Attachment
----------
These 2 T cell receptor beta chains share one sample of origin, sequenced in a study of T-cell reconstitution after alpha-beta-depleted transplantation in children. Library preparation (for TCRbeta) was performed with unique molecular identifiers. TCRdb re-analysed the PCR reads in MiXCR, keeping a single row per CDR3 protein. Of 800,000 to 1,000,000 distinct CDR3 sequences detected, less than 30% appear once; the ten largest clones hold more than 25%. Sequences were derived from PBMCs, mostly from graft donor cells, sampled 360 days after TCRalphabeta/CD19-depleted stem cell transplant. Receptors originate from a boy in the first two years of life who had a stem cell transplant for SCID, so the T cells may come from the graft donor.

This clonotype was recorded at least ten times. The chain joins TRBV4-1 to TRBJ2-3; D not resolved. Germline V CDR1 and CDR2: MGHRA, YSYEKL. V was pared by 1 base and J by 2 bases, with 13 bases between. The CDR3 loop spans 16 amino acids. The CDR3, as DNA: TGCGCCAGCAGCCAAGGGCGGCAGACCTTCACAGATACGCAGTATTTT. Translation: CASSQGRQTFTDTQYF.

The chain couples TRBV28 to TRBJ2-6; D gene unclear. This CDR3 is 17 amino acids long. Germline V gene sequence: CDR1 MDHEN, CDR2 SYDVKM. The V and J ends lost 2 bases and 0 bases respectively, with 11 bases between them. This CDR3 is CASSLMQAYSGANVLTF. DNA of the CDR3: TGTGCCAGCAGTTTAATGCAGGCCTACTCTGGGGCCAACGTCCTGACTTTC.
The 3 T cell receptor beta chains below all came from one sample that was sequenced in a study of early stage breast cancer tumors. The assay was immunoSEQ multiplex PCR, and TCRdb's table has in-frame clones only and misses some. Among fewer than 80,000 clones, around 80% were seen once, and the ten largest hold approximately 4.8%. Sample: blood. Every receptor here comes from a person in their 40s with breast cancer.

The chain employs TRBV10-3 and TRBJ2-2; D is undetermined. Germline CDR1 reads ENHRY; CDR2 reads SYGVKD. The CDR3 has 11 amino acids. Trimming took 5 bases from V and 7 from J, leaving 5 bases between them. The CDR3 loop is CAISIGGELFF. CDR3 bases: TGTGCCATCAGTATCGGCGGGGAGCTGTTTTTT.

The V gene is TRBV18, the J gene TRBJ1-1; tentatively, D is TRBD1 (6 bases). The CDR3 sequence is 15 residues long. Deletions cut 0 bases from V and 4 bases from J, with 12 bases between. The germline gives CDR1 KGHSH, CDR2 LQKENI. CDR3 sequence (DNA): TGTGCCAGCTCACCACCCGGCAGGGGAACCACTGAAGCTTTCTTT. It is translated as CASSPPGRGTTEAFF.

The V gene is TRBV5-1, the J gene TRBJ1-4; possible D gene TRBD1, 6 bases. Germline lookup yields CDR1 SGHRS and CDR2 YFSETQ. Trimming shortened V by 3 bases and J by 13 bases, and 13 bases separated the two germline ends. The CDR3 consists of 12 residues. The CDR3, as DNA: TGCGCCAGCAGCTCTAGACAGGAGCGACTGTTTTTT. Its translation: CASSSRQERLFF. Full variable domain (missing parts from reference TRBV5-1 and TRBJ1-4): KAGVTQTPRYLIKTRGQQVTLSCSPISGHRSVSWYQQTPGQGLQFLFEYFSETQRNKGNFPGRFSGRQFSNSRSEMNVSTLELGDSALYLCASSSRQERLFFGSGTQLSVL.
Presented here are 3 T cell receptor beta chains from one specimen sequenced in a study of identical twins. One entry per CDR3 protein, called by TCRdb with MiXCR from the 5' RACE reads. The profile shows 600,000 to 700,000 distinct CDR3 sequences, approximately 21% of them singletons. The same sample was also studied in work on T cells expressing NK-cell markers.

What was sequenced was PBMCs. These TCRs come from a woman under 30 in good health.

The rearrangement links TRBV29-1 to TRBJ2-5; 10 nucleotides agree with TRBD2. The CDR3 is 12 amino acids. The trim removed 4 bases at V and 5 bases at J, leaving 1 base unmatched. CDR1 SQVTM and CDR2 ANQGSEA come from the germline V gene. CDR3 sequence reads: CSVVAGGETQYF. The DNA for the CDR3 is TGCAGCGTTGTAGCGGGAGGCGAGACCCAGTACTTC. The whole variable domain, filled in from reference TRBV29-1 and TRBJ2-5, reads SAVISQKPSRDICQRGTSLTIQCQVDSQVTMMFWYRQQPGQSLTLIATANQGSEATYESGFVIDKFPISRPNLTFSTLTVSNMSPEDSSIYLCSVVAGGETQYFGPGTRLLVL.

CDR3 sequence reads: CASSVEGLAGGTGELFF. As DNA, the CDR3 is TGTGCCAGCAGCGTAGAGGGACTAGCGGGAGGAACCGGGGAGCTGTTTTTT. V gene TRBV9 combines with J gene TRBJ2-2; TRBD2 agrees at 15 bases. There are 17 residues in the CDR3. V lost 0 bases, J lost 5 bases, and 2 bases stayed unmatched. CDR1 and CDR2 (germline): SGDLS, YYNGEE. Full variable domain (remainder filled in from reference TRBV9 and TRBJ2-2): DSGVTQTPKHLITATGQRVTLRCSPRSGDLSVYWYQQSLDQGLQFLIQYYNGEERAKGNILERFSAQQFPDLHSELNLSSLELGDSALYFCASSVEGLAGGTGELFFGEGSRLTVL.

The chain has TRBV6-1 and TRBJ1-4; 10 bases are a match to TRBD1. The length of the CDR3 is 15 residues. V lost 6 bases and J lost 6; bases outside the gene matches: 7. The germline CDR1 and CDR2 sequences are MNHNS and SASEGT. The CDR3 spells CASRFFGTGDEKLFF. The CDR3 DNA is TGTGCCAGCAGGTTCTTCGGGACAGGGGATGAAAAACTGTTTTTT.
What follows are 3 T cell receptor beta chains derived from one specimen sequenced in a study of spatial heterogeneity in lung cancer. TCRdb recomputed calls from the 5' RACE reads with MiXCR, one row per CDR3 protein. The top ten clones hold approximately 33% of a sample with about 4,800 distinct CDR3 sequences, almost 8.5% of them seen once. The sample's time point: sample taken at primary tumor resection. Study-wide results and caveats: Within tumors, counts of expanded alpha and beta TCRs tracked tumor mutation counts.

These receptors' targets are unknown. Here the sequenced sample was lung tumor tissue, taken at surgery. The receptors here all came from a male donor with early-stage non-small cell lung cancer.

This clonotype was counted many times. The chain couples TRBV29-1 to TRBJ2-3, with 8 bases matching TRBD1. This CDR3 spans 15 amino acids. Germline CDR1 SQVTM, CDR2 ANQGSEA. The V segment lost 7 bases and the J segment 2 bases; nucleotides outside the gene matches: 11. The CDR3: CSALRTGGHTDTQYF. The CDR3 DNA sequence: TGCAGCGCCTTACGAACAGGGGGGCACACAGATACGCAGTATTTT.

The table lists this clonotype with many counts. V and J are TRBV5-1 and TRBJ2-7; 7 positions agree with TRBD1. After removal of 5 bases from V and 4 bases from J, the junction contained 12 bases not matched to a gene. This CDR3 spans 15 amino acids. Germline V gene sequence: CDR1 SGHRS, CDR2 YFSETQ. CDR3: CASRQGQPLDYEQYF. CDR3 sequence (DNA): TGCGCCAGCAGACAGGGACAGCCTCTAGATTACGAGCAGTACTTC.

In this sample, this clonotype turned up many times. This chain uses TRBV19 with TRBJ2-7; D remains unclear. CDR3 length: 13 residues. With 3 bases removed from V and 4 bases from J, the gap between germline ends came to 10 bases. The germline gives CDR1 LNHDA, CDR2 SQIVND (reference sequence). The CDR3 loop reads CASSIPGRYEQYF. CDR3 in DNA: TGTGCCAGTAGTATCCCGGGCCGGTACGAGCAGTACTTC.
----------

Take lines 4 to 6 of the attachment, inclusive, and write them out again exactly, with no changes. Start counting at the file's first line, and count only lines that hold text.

The 3 T cell receptor beta chains below all came from one sample that was sequenced in a study of early stage breast cancer tumors. The assay was immunoSEQ multiplex PCR, and TCRdb's table has in-frame clones only and misses some. Among fewer than 80,000 clones, around 80% were seen once, and the ten largest hold approximately 4.8%. Sample: blood. Every receptor here comes from a person in their 40s with breast cancer.

The chain employs TRBV10-3 and TRBJ2-2; D is undetermined. Germline CDR1 reads ENHRY; CDR2 reads SYGVKD. The CDR3 has 11 amino acids. Trimming took 5 bases from V and 7 from J, leaving 5 bases between them. The CDR3 loop is CAISIGGELFF. CDR3 bases: TGTGCCATCAGTATCGGCGGGGAGCTGTTTTTT.

The V gene is TRBV18, the J gene TRBJ1-1; tentatively, D is TRBD1 (6 bases). The CDR3 sequence is 15 residues long. Deletions cut 0 bases from V and 4 bases from J, with 12 bases between. The germline gives CDR1 KGHSH, CDR2 LQKENI. CDR3 sequence (DNA): TGTGCCAGCTCACCACCCGGCAGGGGAACCACTGAAGCTTTCTTT. It is translated as CASSPPGRGTTEAFF.